No. Not at all. (Dr. Thursday was being bitterly sarcastic, wasn't he? Oh my, yes; he tries; it's sad because it's all too real.) We may not be scientists, or engineers, or philosophers, but we know the difference between something designed and something accidental, which is what they mean by random chance, because we are not utterly insane. Most of the time when we do things, we use thirteenth century metaphysics, even those of us who are not engineers, because we have common sense, the first tool of all engineering - which means we hope to get things done. We work by a plan, by a design - that is, towards a purpose - a goal or end.

And so we must hear GKC say it, for yet another time, spelling out the concept again, in order that we may not walk away thinking the opposite:
This, however, is hardly our main point at present; I have admitted it only in order to show how constantly, and as it were accidentally, the key would fit the smallest doors. Our main point is here, that if there be a mere trend of impersonal improvement in Nature, it must presumably be a simple trend towards some simple triumph. One can imagine that some automatic tendency in biology might work for giving us longer and longer noses. But the question is, do we want to have longer and longer noses? I fancy not; I believe that we most of us want to say to our noses, "thus far, and no farther; and here shall thy proud point be stayed": we require a nose of such length as may ensure an interesting face. But we cannot imagine a mere biological trend towards producing interesting faces; because an interesting face is one particular arrangement of eyes, nose, and mouth, in a most complex relation to each other. Proportion cannot be a drift: it is either an accident or a design. So with the ideal of human morality and its relation to the humanitarians and the anti-humanitarians. It is conceivable that we are going more and more to keep our hands off things: not to drive horses; not to pick flowers. We may eventually be bound not to disturb a man's mind even by argument; not to disturb the sleep of birds even by coughing. The ultimate apotheosis would appear to be that of a man sitting quite still, nor daring to stir for fear of disturbing a fly, nor to eat for fear of incommoding a microbe. To so crude a consummation as that we might perhaps unconsciously drift. But do we want so crude a consummation? Similarly, we might unconsciously evolve along the opposite or Nietzschean line of development - superman crushing superman in one tower of tyrants until the universe is smashed up for fun. But do we want the universe smashed up for fun? Is it not quite clear that what we really hope for is one particular management and proposition of these two things; a certain amount of restraint and respect, a certain amount of energy and mastery? If our life is ever really as beautiful as a fairy-tale, we shall have to remember that all the beauty of a fairy-tale lies in this: that the prince has a wonder which just stops short of being fear. If he is afraid of the giant, there is an end of him; but also if he is not astonished at the giant, there is an end of the fairy-tale. The whole point depends upon his being at once humble enough to wonder, and haughty enough to defy. So our attitude to the giant of the world must not merely be increasing delicacy or increasing contempt: it must be one particular proportion of the two - which is exactly right. We must have in us enough reverence for all things outside us to make us tread fearfully on the grass. We must also have enough disdain for all things outside us, to make us, on due occasion, spit at the stars. Yet these two things (if we are to be good or happy) must be combined, not in any combination, but in one particular combination. The perfect happiness of men on the earth (if it ever comes) will not be a flat and solid thing, like the satisfaction of animals. It will be an exact and perilous balance; like that of a desperate romance. Man must have just enough faith in himself to have adventures, and just enough doubt of himself to enjoy them.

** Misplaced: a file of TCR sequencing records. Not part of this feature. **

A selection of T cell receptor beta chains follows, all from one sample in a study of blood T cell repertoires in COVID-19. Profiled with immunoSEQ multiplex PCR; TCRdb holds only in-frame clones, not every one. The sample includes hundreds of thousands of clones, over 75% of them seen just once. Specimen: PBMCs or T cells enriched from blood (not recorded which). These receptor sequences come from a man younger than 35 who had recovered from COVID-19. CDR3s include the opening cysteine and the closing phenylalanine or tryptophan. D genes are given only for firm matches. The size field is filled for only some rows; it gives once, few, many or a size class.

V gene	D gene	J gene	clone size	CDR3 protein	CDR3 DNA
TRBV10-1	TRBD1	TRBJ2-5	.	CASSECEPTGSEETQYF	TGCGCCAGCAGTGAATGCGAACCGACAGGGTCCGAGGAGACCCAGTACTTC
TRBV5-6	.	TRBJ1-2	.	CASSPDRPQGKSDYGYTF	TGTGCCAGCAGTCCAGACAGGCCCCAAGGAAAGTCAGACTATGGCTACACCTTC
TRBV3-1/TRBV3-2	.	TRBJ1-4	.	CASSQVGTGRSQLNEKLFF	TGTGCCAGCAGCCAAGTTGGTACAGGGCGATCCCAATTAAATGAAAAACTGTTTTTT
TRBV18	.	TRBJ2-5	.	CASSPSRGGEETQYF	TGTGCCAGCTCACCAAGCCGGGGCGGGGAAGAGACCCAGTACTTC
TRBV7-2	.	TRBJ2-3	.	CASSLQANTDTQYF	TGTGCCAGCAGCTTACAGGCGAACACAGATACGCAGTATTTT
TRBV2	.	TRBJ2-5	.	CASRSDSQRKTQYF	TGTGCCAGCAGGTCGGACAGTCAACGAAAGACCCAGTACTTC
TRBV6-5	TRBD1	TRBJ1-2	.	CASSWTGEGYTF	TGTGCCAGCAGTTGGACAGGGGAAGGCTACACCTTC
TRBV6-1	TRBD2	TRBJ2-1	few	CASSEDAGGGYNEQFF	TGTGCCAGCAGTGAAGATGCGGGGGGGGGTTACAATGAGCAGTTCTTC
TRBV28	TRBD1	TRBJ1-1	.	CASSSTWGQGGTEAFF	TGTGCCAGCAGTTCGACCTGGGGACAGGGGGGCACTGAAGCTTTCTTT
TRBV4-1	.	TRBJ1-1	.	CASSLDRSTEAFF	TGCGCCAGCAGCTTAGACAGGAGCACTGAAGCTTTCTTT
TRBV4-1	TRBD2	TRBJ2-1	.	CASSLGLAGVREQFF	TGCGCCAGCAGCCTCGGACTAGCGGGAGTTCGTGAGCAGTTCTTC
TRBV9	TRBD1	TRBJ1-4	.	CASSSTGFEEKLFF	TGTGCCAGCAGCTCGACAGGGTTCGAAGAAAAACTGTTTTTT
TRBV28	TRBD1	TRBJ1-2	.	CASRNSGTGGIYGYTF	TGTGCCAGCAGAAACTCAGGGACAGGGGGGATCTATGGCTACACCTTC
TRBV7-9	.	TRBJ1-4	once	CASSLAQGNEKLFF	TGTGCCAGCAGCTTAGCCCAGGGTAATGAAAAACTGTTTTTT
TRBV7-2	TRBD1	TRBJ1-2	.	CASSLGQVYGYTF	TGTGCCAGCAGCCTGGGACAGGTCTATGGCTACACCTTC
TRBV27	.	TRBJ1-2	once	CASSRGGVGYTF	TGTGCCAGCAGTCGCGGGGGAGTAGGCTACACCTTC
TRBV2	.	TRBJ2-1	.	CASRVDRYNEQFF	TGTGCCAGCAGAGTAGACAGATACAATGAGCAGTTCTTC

We have a curious quote here, and you may be wondering what GKC is quoting: "thus far, and no farther; and here shall thy proud point be stayed" This is from Job 38:11, which has "waves" where GKC writes "point".

But Doctor - again you tug on my lab coat - I thought you say he was an engineer? It sounds like he's being a lit'ry man, a fairy-tale writer, like that awesome Tolkien.

Excuse me. What - I beg you to tell me - is the difference? Both are matters of design, of attention to detail, of sheer stunning art, and slowly thought-out, careful yet powerful use of natural resources: